EasyVote’s Software Promises Smoother Running Elections

As voters queue to fill out ballots on election Tuesday, some voters might notice the lines moving a bit faster, the precincts running more orderly, and as the polls close, vote totals coming earlier than in past elections. They might have new election software to thank for that.

EasyVote Solutions, a Wilmington, NC company, has developed software that automates data entry, poll worker scheduling, election night reporting, and other tasks that even today remain manual processes in much of the country. Helping election officials plan and run elections more efficiently enables officials to provide a smoother voter experience, says Ron Davis, the startup’s CEO. The software, which is also called EasyVote, is a cloud-based application that since 2010, has been installed and used in 85 jurisdictions throughout the Southeast.

“We’ve proved it works in the South,” Davis says. “Now we’re trying to bring it to the rest of the country.”

While local governments have digitized and automated some processes, adoption of new elections technology has come more slowly. For most elections offices, technology refers to voting machines. But elections technology standards that were adopted in 2005 have become outdated, according to the Presidential Commission on Election Administration, a non-partisan body established in 2013 to identify ways to improve the voting process.

In a report released in January, the commission notes that the 2005 standards predate the first generation iPad by five years. The standards were made for technologies where a vendor provides end-to end technology for systems that can’t be customized or updated. As election machines are phased out, the commission recommends adoption of “software-only solutions,” that would run on off-the-shelf hardware, such as tablet computers. An iPad could handle functions such as check in, voting, and verification and when the elections are over, could find some other useful purpose by government officials.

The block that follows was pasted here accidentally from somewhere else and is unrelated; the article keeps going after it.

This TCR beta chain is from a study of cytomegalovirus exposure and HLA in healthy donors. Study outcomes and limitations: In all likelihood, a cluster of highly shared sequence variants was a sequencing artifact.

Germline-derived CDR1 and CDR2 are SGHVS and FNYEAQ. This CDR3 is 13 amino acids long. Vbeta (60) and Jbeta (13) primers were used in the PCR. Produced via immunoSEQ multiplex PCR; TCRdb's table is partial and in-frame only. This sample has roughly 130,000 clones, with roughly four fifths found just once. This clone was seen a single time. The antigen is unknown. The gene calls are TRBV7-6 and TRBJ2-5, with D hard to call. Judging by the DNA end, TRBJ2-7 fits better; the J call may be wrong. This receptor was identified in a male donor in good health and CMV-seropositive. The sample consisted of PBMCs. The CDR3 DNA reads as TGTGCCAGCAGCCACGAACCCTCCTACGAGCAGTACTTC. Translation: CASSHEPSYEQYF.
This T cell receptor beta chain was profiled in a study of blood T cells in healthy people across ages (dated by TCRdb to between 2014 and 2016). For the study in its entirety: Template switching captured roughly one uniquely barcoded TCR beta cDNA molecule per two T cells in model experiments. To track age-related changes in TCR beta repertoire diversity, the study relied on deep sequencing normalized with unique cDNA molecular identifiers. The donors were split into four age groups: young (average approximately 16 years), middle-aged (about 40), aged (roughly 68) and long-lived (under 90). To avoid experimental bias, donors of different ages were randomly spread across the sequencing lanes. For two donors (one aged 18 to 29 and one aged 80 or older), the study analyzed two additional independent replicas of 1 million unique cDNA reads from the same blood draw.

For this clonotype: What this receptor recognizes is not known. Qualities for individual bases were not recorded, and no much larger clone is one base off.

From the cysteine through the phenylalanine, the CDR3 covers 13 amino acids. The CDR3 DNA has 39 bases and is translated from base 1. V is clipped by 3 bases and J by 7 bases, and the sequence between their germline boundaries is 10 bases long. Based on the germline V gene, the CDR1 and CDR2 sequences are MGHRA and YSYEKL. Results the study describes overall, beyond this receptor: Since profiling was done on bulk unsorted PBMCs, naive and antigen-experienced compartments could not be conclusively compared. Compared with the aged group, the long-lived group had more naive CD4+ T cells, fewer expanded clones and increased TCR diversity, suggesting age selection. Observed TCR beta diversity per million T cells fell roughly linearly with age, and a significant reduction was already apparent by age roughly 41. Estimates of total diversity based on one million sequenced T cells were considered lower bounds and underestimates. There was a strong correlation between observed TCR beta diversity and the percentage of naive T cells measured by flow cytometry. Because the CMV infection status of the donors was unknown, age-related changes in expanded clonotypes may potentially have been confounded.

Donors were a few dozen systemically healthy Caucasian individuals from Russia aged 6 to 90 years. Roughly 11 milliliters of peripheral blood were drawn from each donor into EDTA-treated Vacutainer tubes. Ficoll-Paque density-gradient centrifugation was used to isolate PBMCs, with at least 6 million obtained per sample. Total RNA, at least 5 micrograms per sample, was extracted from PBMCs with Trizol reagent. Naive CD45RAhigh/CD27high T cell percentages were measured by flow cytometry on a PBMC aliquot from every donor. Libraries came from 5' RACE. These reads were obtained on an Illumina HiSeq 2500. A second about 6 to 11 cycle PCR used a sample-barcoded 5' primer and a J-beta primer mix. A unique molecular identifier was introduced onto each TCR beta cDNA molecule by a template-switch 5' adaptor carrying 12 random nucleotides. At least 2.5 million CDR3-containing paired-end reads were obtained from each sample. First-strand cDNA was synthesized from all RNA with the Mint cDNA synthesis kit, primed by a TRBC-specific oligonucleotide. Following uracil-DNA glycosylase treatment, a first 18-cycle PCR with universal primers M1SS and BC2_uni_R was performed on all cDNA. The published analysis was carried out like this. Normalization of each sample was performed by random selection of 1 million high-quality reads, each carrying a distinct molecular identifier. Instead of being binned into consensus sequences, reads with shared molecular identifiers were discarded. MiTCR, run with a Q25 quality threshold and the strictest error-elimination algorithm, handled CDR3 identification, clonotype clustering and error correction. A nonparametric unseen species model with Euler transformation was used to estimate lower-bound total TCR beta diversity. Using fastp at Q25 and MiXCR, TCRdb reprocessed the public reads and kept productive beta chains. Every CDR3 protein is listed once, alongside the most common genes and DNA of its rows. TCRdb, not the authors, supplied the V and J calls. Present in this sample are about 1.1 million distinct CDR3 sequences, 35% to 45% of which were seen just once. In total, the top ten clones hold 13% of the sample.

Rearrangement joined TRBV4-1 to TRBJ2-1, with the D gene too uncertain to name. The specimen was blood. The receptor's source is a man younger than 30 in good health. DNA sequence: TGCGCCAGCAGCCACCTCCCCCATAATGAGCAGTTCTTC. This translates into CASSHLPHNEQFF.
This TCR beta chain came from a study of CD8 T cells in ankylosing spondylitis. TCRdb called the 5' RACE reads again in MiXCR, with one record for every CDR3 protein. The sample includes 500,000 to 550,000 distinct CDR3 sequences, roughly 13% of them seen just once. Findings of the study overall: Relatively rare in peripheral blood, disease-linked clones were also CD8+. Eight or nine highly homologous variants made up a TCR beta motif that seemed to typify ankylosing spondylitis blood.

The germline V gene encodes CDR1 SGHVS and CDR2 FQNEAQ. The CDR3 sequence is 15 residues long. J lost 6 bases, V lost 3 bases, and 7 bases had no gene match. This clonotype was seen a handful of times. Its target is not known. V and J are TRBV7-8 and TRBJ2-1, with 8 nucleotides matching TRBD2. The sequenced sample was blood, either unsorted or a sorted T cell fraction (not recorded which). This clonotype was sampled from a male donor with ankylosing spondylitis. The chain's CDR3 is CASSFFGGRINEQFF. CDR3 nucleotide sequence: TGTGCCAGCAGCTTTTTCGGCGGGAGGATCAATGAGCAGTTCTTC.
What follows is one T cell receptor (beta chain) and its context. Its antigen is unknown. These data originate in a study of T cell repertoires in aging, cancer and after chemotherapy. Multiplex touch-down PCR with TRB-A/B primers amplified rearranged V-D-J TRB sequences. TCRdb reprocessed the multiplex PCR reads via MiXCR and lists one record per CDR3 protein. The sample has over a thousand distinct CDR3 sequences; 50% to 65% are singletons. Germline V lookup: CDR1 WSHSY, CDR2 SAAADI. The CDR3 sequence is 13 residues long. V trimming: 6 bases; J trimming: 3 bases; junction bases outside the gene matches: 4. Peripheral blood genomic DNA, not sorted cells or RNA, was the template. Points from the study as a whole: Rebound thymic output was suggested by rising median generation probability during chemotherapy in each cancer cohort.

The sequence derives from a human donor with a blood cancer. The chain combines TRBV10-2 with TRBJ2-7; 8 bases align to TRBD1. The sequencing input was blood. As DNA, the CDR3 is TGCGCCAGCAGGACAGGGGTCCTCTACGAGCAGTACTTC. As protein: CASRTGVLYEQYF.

“Jurisdictions that use electronic voting machines usually deploy machines for a few days per year and then lock them up in storage for the rest,” the commission says. “For cash-strapped jurisdictions that wish to keep pace with evolving technology, the purchase of hundreds of expensive, specialized pieces of hardware good for only one purpose—elections—no longer makes sense.”

Many elections offices rely on decades-old procedures that in this day and age, make it hard to plan for elections, manage an elections staff of thousands, and gather and report data in a timely fashion, Davis says. On election night, these bottlenecks contribute to long lines for voters. He saw these issues firsthand for nearly eight years, selling software to elections officials through a reseller. Davis concluded that rather than reselling software, he and his brother, Charles Davis, could develop and sell elections software to ease these pain points and others experienced by elections officials, and ultimately by voters.

The software they developed became the company EasyVote Solutions, formed in 2012 with Ron as CEO and Charles, who has a background in finance, as the CFO. Chuck Giddens, a former AT&T (NYSE: T) software developer, oversees software development as chief technology officer. For the last eight months, EasyVote has operated from startup co-working space at the University of North Carolina Wilmington’s Center for Innovation and Entrepreneurship.

Election technology started to see new investment following the disputes over the infamous “hanging chads” (incompletely punched paper ballots) and other problems in Florida in the 2000 presidential election that were contested all the way to the U.S. Supreme Court. The federal Help America Vote Act of 2002 (HAVA) called for … Next Page »

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Frank Vinluan is editor of Xconomy Raleigh-Durham, based in Research Triangle Park. You can reach him at fvinluan [at] xconomy.com Follow @frankvinluan

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